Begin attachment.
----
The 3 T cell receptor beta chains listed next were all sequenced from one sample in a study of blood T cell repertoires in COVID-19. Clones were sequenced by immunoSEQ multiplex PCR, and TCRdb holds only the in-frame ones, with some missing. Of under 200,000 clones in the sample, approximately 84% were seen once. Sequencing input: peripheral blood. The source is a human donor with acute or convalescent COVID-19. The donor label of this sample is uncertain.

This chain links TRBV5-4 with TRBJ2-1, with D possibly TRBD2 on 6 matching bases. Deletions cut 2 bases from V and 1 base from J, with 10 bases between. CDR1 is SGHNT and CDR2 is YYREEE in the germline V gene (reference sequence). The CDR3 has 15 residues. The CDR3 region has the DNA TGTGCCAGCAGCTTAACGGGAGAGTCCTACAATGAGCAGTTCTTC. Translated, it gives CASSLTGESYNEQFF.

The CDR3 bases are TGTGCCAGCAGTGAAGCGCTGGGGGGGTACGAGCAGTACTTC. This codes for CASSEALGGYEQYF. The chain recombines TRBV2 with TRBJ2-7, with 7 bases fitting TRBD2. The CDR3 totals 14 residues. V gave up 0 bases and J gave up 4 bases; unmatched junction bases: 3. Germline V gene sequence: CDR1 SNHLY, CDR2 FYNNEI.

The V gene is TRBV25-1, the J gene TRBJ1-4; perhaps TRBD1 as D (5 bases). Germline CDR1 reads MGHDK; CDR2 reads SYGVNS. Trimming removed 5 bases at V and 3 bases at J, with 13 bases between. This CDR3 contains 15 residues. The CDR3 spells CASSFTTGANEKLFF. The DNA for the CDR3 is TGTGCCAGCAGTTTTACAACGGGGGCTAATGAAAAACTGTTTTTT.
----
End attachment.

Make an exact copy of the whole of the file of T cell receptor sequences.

The 3 T cell receptor beta chains listed next were all sequenced from one sample in a study of blood T cell repertoires in COVID-19. Clones were sequenced by immunoSEQ multiplex PCR, and TCRdb holds only the in-frame ones, with some missing. Of under 200,000 clones in the sample, approximately 84% were seen once. Sequencing input: peripheral blood. The source is a human donor with acute or convalescent COVID-19. The donor label of this sample is uncertain.

This chain links TRBV5-4 with TRBJ2-1, with D possibly TRBD2 on 6 matching bases. Deletions cut 2 bases from V and 1 base from J, with 10 bases between. CDR1 is SGHNT and CDR2 is YYREEE in the germline V gene (reference sequence). The CDR3 has 15 residues. The CDR3 region has the DNA TGTGCCAGCAGCTTAACGGGAGAGTCCTACAATGAGCAGTTCTTC. Translated, it gives CASSLTGESYNEQFF.

The CDR3 bases are TGTGCCAGCAGTGAAGCGCTGGGGGGGTACGAGCAGTACTTC. This codes for CASSEALGGYEQYF. The chain recombines TRBV2 with TRBJ2-7, with 7 bases fitting TRBD2. The CDR3 totals 14 residues. V gave up 0 bases and J gave up 4 bases; unmatched junction bases: 3. Germline V gene sequence: CDR1 SNHLY, CDR2 FYNNEI.

The V gene is TRBV25-1, the J gene TRBJ1-4; perhaps TRBD1 as D (5 bases). Germline CDR1 reads MGHDK; CDR2 reads SYGVNS. Trimming removed 5 bases at V and 3 bases at J, with 13 bases between. This CDR3 contains 15 residues. The CDR3 spells CASSFTTGANEKLFF. The DNA for the CDR3 is TGTGCCAGCAGTTTTACAACGGGGGCTAATGAAAAACTGTTTTTT.